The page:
On February 18, 2008, 31 polling stations in Punjab swarmed with only male voters. Not a single woman from 17 National Assembly constituencies of Punjab cast her vote in the elections of 2008 — a situation which experts agree should not be witnessed in 2013.
Political analysts and civil society activists believe that undoing a mindset is necessary to ensure women’s participation in the electoral process. “There are some social and cultural constraints, administrative issues and lack of interest in political process which hinder women from exercising the right to cast vote. It is up to the political parties, civil society organisations and Election Commission of Pakistan to educate women about the importance of casting vote,” said political analyst and rights activist Salman Abid, while talking to The Express Tribune.
The activist recommended that in order to avoid a fate similar to 2008, the election commission should make it mandatory upon each polling station to sport at least 10 percent female voters in polling records in order for results to be accepted.
Analyst Dr Hasan Askari Rizvi seemed to agree. “Sadly, the law doesn’t say that voting results of a polling station could be declared null and void if female voters don’t show up. Our political parties don’t even give tickets to women to contest on general seats in such situation — so how can we expect a satisfactory turnout of female voters?”
However, Taj Haider, a resident of NA-128 Lahore said that apart from a lack of awareness, lack of proximity to a polling station also discouraged many women from casting votes. “The polling station was located at a far-off village. But I am sure more women will head to a far-off polling station this year because of increased awareness about the importance of voting.”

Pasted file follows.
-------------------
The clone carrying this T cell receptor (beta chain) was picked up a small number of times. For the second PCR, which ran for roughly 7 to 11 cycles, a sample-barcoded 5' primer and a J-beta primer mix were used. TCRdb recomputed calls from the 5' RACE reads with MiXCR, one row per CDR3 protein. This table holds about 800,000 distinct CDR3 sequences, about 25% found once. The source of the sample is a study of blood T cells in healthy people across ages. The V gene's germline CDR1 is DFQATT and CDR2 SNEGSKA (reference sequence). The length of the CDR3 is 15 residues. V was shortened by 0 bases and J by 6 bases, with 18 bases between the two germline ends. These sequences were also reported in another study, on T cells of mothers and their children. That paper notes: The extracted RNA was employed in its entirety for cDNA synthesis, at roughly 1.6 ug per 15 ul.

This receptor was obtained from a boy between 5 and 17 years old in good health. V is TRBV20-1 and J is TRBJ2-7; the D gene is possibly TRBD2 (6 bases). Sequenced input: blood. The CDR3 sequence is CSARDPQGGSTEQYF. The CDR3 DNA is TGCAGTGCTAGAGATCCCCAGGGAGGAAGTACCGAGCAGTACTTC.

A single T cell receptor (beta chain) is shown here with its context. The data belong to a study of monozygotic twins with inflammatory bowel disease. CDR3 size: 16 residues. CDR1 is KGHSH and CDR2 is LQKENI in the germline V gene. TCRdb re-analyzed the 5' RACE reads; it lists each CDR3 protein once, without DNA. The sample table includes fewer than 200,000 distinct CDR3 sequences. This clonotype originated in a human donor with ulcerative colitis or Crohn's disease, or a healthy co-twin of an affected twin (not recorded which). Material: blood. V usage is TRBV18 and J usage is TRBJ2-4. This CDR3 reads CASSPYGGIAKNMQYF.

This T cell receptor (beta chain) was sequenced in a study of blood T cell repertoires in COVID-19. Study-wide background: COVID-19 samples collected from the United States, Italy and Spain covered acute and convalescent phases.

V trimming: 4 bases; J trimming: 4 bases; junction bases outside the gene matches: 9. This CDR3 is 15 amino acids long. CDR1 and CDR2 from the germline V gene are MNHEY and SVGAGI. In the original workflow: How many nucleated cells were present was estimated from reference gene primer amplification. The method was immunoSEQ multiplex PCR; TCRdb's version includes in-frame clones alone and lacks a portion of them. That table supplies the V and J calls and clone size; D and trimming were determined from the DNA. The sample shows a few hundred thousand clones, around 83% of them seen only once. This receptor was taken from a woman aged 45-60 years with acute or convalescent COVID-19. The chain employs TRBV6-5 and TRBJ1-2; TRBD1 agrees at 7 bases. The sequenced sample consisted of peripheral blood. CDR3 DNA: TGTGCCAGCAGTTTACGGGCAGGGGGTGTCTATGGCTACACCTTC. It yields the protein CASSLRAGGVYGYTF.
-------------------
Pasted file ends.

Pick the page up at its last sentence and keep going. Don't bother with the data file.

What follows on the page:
Rizvi was also optimistic that this time round, the electoral process will witness increased participation by women.
National Commission on the Status of Women Chairperson Khawar Mumtaz said that the election commission will be approached this week to discuss a strategy regarding increased female participation in elections. “All political parties including Jamiat Ulema-e-Islam say there is nothing wrong in women casting their vote. When they agree on this, it is also the responsibility of political parties to make sure the women come out to cast the vote,” she maintained.
Data obtained by The Express Tribune shows in NA-57 Attock I there were seven such polling stations where women voters turnout was zero while the number of registered women voters in these polling stations was 5,464. In NA-64 Sargodha I and NA-65 Sargodha II, there were seven polling stations where 7,768 registered women voters were present but the turnout remained zero. At polling station number 6 in NA-88 Jhang III women’s turnout remained zero while 772 women voters were registered there. In NA-71 Mianwali I there were three polling stations where a total of 1,852 women voters were registered, but the turnout remained zero. In NA-61 Chakwal II, polling station number 323, a total of 394 women voters were registered but none cast their vote. In NA-76 Faisalabad II, NA-78 Faisalabad IV, NA-80 Faisalabad VI and NA-81 Faisalabad VII there were five polling stations that had 3,935 registered female voters but the turnout remained zero. In NA-128 Lahore-XI at polling station number 209, there were 882 registered women voters but none cast their vote. In NA-171 DG Khan-I there were 718 registered women voters at polling station number 267 but the turnout remained zero. In NA-160 Sahiwal I, NA-161 Sahiwal II, NA-163 Sahiwal IV, there were three polling stations with 1,755 registered women voters but the turnout remained zero. In NA-105 Gujrat II there were 1,482 registered women voters at polling station number 226 but none cast their vote. In NA-117 Narowal III there were 920 registered women voters at polling station number 90 but the turnout remained zero.
Published in The Express Tribune, April 23rd, 2013.